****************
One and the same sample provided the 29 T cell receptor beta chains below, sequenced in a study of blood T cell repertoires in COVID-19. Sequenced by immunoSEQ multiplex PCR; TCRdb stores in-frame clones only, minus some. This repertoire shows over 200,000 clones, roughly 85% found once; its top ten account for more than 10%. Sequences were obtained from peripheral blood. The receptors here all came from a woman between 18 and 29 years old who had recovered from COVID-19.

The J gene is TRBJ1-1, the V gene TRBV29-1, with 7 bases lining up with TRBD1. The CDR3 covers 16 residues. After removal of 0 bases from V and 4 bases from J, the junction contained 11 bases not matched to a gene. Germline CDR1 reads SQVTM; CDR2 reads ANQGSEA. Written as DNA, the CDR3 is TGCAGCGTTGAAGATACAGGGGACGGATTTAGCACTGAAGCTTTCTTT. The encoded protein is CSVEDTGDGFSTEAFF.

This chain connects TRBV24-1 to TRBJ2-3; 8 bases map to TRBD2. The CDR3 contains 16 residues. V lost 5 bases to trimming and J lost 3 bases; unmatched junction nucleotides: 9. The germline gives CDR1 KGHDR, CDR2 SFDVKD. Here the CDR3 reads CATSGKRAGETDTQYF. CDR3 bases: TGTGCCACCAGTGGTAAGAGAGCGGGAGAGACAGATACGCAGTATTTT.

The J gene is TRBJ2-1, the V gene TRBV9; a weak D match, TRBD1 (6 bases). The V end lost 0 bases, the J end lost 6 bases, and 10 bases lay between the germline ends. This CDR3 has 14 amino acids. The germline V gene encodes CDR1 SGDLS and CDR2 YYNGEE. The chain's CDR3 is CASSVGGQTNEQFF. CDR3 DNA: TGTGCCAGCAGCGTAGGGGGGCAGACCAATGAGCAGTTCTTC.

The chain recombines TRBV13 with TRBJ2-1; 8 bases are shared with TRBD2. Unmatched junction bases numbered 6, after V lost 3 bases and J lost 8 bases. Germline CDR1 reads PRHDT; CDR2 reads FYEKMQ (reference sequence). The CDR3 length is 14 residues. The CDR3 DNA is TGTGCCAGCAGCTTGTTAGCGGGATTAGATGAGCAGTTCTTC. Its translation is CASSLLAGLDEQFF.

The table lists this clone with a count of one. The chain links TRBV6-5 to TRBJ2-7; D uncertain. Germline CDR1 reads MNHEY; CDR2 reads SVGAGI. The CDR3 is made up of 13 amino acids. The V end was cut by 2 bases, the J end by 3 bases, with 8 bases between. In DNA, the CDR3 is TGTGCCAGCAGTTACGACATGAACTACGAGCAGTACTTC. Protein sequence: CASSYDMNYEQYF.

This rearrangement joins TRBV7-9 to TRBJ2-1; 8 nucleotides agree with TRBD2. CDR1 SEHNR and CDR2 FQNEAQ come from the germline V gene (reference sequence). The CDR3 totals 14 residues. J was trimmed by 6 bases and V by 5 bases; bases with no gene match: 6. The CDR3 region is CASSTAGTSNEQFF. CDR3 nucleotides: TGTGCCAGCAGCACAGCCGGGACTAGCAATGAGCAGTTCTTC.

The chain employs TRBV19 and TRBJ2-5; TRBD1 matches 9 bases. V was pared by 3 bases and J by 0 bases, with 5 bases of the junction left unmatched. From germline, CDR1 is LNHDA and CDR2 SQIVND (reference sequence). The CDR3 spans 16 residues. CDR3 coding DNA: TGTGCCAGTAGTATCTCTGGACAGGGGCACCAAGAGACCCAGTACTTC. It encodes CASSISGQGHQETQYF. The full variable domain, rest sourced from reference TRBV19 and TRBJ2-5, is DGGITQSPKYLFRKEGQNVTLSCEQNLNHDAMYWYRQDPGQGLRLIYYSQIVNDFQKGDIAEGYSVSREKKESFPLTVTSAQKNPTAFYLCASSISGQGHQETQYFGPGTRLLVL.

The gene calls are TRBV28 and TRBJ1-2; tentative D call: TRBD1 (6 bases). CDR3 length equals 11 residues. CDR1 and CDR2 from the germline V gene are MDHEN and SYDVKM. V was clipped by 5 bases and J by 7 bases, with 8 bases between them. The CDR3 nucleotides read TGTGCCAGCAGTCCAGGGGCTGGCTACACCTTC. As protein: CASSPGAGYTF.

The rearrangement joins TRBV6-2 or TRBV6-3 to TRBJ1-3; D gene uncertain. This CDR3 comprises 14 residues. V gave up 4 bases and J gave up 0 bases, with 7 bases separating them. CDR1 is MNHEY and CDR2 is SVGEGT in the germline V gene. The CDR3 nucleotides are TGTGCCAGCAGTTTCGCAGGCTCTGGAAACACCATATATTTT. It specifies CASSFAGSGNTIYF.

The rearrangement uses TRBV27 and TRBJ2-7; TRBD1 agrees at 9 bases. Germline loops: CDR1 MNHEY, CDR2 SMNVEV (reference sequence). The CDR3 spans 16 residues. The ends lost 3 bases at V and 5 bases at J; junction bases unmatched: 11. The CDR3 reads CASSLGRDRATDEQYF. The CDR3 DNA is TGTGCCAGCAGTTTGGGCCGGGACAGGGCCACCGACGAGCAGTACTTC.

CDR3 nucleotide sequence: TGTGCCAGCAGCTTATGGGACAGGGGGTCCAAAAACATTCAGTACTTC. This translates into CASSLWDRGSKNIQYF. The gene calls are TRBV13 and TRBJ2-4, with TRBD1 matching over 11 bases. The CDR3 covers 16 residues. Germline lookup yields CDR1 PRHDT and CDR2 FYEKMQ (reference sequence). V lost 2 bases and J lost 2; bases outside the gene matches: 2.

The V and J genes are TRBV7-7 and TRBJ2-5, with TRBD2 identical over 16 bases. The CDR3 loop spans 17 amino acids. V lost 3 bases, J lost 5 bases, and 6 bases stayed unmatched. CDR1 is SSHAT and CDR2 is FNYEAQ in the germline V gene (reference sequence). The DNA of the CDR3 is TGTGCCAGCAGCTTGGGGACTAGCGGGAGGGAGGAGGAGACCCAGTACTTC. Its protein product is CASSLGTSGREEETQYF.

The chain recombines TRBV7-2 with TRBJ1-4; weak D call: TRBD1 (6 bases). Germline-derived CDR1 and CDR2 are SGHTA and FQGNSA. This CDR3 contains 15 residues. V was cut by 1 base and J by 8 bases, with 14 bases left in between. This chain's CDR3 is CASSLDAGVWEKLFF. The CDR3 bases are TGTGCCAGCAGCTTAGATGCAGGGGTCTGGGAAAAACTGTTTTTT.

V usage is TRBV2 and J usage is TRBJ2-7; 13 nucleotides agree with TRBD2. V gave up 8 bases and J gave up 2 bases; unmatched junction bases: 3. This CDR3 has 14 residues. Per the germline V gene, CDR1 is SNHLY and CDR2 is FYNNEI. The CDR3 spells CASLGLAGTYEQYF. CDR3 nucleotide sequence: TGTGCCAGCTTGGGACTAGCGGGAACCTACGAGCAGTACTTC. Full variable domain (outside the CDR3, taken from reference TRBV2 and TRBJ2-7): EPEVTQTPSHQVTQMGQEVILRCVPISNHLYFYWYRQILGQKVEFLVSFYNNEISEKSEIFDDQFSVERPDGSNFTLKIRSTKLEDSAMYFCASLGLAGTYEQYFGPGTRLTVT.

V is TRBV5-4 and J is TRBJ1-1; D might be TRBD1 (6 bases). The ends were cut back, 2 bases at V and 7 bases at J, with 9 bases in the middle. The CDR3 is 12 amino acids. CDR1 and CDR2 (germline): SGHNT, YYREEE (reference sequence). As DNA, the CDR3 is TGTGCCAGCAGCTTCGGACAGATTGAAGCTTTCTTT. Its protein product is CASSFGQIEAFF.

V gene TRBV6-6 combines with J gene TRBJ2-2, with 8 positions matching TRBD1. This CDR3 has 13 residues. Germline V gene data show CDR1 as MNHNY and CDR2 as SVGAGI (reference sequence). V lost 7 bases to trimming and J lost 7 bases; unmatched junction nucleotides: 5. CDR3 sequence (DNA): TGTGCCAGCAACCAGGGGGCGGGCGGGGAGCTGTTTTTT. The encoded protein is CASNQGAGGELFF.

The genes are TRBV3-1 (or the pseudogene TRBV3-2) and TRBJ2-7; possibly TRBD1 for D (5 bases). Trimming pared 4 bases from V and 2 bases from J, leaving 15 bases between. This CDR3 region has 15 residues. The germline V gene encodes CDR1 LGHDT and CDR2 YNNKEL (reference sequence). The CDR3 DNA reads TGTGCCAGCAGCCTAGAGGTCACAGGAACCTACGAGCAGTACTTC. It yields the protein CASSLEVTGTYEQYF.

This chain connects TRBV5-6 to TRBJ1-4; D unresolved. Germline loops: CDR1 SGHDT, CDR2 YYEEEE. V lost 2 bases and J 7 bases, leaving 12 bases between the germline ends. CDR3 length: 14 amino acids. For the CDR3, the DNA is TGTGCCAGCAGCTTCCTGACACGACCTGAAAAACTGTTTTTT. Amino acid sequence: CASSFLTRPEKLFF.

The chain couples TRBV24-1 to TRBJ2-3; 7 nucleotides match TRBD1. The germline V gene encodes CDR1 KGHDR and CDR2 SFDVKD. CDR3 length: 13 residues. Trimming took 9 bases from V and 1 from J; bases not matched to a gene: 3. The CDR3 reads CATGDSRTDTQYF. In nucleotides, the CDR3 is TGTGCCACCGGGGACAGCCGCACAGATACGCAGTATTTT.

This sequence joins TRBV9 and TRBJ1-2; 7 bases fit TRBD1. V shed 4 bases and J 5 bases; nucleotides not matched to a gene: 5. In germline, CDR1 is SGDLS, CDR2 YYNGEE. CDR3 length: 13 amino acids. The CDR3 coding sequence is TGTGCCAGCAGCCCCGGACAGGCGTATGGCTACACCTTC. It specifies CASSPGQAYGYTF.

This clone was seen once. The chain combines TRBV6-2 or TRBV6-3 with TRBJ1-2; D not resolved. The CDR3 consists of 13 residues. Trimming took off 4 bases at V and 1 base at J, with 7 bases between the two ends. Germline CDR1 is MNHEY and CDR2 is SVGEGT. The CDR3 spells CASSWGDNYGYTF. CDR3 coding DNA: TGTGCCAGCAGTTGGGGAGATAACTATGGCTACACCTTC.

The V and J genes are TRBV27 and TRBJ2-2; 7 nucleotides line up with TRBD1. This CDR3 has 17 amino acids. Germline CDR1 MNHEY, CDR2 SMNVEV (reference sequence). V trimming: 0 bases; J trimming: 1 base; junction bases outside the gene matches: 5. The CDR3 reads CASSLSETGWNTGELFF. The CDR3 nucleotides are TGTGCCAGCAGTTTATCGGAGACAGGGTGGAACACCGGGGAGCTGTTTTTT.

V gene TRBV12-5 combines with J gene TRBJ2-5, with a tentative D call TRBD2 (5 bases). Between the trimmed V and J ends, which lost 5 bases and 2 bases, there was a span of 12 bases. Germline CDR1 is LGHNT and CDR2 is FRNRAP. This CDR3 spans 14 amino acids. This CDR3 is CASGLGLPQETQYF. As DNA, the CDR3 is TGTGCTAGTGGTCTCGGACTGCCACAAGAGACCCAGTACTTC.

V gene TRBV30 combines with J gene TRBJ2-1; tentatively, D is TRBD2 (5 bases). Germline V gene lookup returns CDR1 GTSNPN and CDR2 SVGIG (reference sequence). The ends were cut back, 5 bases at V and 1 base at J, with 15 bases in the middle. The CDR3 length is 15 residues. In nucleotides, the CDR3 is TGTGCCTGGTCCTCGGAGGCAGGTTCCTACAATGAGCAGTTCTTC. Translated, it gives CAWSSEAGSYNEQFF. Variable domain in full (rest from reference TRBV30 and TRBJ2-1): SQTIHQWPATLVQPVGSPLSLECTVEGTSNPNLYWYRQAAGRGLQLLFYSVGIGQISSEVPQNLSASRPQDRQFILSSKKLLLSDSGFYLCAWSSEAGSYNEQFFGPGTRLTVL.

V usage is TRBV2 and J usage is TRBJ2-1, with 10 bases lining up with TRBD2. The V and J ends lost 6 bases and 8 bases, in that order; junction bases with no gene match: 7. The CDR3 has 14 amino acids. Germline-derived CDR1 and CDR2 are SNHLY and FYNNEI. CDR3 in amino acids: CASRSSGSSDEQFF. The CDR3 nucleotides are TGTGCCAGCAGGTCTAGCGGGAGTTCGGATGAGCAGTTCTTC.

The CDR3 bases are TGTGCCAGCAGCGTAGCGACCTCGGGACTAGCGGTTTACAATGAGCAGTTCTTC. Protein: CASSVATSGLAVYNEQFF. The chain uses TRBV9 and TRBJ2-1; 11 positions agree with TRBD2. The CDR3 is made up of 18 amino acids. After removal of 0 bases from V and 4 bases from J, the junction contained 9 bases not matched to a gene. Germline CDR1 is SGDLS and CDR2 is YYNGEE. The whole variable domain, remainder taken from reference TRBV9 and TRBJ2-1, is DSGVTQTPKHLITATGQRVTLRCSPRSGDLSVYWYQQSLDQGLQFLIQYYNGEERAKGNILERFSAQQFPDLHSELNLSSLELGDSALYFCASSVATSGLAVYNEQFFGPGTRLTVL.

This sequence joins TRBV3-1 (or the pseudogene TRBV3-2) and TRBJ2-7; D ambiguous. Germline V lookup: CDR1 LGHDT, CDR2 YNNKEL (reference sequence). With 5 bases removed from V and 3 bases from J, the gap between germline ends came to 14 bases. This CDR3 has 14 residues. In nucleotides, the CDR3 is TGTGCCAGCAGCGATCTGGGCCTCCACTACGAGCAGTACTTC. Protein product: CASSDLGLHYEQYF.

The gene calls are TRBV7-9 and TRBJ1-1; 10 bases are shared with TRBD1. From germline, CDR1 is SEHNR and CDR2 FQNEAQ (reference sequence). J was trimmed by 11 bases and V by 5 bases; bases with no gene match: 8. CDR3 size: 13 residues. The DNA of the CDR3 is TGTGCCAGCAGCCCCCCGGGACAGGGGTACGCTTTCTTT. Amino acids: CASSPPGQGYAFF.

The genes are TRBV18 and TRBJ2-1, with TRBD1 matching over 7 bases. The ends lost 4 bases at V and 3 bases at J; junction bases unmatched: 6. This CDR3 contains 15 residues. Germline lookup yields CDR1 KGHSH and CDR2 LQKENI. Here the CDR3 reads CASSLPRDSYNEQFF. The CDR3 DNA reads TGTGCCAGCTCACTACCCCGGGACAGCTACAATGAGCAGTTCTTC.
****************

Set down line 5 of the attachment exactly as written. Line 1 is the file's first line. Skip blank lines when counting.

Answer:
The chain recombines TRBV13 with TRBJ2-1; 8 bases are shared with TRBD2. Unmatched junction bases numbered 6, after V lost 3 bases and J lost 8 bases. Germline CDR1 reads PRHDT; CDR2 reads FYEKMQ (reference sequence). The CDR3 length is 14 residues. The CDR3 DNA is TGTGCCAGCAGCTTGTTAGCGGGATTAGATGAGCAGTTCTTC. Its translation is CASSLLAGLDEQFF.